he's hit 56 home runs.
The Los Angeles Dodgers took Jacobs, the starting
first baseman for the Winston-Salem Dash, in the 2007
draft after his graduation from Glenn High School. He was
an All-State pick as a senior. Two years ago, he was pro
moted to the Double-A level (Chattanooga Lookouts) but
returned to the Single-A California League (Rancho
Cucamonga Quakes) after a short stint.
Last year may have been Jacobs's best as a pro. In his
third season with the Quakes, he slammed 25 home runs
and drove in 94 runs, in spite of playing the final month of
the season with a torn ligament in his wrist.
The Chicago White Sox signed Jacobs in January, and
then assigned him to play for his hometown team in mid
April. The assignment didn't signal a promotion. The
Dash plays, in the Carolina League, which is the'same
Single-A level as the California League. So, it's hardly
surprising that he received the news with mixed emotions.
"It's a little bittersweet coming back home to play
in high-A (league) after playing for a few years," said
Jacobs. "But to come home and be able to play in front of
my family, that was a real up-side to it. It's great to have
my mom in the stands so I can go home to good cooking.
Sec Slugger on B2
Parkland High grad pumped about college track future
BY CRAIG T. GREENLEE
FOR THE CHRONICLE
Like all elite-level sprinters,
Katlin Sherman has superior foot
speed. In her case, however, there's
more to it than having the ability to
run fast. There's an inner sizzle that
feeds her drive to be the best of the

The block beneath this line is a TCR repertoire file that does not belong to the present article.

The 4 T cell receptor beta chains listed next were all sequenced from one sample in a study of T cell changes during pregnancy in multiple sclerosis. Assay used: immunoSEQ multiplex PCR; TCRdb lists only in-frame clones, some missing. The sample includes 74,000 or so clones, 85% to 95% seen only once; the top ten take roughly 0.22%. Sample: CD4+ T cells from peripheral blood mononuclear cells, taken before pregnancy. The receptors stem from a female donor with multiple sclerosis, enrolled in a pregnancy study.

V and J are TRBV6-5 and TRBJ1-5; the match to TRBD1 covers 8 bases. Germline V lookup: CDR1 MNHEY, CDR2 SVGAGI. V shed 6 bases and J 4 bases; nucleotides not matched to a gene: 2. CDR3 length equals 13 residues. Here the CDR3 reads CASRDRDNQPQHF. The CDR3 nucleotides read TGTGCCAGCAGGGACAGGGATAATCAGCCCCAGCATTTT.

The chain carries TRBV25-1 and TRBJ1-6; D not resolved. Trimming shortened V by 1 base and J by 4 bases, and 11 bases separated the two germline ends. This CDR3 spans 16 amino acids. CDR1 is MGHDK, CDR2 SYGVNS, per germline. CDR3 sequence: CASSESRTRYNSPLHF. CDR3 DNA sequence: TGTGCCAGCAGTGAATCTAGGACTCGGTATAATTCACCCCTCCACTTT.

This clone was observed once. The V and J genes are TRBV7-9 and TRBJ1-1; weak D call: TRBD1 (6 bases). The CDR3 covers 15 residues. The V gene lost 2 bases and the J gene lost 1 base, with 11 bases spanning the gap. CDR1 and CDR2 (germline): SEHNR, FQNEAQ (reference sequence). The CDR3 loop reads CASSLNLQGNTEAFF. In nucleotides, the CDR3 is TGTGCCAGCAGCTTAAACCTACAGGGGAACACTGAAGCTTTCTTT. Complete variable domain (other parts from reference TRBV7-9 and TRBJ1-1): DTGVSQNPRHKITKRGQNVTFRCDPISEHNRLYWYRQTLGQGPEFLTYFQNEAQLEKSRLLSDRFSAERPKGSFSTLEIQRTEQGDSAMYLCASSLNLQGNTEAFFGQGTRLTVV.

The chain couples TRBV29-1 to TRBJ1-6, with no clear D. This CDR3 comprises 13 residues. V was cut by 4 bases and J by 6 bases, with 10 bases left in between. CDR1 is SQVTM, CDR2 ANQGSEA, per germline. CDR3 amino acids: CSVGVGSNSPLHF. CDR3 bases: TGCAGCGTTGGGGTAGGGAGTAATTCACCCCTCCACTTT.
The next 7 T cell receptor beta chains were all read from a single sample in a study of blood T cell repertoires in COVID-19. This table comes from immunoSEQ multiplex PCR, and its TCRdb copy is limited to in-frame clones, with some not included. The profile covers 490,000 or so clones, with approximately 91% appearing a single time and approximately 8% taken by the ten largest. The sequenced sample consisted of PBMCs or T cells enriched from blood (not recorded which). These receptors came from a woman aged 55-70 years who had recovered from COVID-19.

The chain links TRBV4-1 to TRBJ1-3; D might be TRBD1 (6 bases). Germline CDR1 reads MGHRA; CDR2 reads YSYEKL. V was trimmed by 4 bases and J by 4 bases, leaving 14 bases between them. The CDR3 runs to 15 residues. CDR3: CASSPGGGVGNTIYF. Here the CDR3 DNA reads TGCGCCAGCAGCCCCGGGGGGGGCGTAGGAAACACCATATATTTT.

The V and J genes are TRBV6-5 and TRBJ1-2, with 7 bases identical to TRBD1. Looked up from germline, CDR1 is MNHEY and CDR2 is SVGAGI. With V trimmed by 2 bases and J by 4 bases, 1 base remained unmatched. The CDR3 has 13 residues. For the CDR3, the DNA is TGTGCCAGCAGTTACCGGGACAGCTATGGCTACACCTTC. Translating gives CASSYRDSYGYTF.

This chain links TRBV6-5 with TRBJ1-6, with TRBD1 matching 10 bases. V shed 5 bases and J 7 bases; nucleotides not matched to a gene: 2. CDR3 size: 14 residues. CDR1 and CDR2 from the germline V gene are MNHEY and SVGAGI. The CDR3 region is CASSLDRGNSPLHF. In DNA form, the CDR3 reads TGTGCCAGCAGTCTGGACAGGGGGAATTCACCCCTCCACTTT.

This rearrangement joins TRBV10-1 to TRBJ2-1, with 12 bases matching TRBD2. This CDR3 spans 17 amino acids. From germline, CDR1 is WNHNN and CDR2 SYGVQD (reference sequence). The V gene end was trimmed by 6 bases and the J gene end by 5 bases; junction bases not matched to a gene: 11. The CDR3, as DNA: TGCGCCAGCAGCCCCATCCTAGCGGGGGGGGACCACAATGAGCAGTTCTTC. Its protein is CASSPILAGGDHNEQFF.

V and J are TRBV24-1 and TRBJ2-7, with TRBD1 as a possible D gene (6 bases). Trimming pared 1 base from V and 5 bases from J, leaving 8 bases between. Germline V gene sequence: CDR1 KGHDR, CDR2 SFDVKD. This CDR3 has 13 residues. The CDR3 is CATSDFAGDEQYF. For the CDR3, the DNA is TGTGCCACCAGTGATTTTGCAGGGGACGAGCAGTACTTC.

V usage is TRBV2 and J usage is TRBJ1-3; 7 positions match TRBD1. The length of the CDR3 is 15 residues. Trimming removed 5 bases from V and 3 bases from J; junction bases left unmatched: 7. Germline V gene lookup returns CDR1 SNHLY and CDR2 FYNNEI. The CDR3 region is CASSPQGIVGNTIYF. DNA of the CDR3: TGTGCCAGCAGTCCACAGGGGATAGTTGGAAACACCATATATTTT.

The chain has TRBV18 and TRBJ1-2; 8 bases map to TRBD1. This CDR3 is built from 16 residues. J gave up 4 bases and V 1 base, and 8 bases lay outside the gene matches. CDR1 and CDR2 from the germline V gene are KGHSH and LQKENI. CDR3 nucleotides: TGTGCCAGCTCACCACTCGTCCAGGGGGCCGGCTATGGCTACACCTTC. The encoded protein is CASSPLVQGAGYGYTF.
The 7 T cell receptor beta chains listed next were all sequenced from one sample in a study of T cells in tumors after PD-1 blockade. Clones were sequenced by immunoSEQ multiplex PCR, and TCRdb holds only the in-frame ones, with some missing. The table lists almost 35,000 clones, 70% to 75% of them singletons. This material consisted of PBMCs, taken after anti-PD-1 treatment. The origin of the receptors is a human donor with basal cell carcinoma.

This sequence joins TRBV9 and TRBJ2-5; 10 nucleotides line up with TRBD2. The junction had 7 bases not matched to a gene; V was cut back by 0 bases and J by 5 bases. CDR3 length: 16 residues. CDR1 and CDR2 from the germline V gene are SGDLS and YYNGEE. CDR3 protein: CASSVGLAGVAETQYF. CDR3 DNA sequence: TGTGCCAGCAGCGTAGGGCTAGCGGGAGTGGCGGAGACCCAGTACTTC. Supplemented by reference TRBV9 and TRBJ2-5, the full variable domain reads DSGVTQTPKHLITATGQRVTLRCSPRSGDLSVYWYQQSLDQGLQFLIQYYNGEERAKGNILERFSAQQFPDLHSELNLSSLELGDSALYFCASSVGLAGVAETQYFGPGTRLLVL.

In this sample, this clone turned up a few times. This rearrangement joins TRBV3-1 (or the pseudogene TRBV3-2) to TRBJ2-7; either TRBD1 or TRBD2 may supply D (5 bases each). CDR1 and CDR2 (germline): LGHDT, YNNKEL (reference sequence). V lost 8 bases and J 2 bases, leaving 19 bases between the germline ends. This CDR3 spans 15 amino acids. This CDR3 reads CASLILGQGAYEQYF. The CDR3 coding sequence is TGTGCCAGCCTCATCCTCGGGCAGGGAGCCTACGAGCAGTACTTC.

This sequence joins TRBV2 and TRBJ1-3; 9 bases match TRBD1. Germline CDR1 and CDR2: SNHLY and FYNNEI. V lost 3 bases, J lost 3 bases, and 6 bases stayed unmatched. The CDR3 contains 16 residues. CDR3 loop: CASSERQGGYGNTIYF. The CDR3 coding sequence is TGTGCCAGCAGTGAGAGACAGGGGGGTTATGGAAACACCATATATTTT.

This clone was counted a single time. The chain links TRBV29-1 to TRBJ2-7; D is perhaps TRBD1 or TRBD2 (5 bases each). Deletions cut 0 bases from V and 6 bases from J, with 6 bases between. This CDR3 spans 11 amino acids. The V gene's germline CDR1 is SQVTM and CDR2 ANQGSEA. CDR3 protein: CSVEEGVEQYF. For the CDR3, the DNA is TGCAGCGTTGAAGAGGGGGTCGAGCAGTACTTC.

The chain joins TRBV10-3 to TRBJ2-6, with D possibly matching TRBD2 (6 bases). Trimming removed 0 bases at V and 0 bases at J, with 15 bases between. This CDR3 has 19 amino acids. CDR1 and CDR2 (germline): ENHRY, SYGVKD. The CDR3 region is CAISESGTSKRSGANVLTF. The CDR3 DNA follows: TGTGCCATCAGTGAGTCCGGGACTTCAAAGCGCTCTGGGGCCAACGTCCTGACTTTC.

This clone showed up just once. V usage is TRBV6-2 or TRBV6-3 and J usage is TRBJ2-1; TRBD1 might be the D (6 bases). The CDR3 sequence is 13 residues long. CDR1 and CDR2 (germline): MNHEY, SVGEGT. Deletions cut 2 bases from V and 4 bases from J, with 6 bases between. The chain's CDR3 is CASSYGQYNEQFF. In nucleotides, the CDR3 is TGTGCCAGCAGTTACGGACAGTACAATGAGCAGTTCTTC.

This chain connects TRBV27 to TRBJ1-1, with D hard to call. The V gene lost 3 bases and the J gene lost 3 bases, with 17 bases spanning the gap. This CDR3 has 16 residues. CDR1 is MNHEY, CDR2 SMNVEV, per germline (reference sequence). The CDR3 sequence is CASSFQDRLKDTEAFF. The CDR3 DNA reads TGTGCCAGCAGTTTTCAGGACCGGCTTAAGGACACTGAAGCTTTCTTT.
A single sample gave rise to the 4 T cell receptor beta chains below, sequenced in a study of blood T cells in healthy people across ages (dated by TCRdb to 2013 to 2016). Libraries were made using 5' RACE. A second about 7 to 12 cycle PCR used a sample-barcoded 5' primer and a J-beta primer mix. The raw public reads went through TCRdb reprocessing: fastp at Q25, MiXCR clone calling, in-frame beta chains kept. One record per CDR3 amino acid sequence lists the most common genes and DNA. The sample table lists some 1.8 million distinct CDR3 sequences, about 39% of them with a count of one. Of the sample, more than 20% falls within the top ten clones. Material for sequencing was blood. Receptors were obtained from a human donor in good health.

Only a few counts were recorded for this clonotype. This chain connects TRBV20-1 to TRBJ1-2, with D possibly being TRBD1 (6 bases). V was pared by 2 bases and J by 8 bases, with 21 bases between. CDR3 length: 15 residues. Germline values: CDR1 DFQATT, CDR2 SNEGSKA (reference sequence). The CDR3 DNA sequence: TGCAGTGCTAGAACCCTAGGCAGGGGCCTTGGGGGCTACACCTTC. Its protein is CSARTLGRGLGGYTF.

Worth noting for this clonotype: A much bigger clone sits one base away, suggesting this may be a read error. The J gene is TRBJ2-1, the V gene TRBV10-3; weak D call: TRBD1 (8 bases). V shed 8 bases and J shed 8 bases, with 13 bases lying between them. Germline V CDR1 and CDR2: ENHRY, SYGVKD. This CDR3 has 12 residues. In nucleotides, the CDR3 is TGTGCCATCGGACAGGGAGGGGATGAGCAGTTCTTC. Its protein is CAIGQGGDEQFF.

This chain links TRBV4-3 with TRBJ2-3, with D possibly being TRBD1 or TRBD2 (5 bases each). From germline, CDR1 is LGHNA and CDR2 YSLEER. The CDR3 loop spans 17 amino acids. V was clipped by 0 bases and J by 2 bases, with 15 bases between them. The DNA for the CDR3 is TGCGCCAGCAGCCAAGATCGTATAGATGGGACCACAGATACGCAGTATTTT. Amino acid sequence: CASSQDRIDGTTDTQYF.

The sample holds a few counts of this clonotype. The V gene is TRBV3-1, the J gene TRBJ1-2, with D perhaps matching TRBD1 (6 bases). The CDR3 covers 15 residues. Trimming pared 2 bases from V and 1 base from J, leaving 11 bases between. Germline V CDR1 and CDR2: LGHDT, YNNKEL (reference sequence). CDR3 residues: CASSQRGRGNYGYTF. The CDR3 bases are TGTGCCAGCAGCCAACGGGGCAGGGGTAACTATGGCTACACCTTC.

best - especially^ when champi
onships of any kiriB are on the line.
It's an intarigible that served
Sherman well during her time at
Parkland High. That same trait fig
ures to take her even further when she
begins her college track career at
UNC-Chapel Hill this fall.
"Katlin has that 'want to' men
tality," said Nicole Hudson, Tar Heels
sprints/hurdles coach. "In watching
her run, you notice right away that her
will to win is very strong. Katlin is
always ready to compete, and it does
n't matter who the opponent is."
A year ago, Sherman, a junior
at that time, won the 100 and 200
meter dashes at the Class 4-A state
outdoor track and field champi
onships. She also anchored
Parkland's state title-winning 4x100
and 4x200 relays and was voted state
meet Most Valuable Player.
As a result, she emerged as a hot
prospect in the eyes of a host of
major-college programs. Aside from
the Tar Heels, Sherman attracted
heavy interest from Tennessee, East
Carolina, Virginia Tech, South
Carolina and Texas A&M.
"We need athletes like Katlin
who can help Carolina track return to
the level of dominance we had in the
late 1990s/early 2000s." Hudson said.
"We're excited to have her join us.
She has those qualities that will
enable her to do well in the classroom
and on the track. The fact that she was
a key figure on a deep Parkland team
See Future on B2
Photo by Craig T. tireenlec
Sherman ran on the Mustangs 4x200 relay that won
two national titles.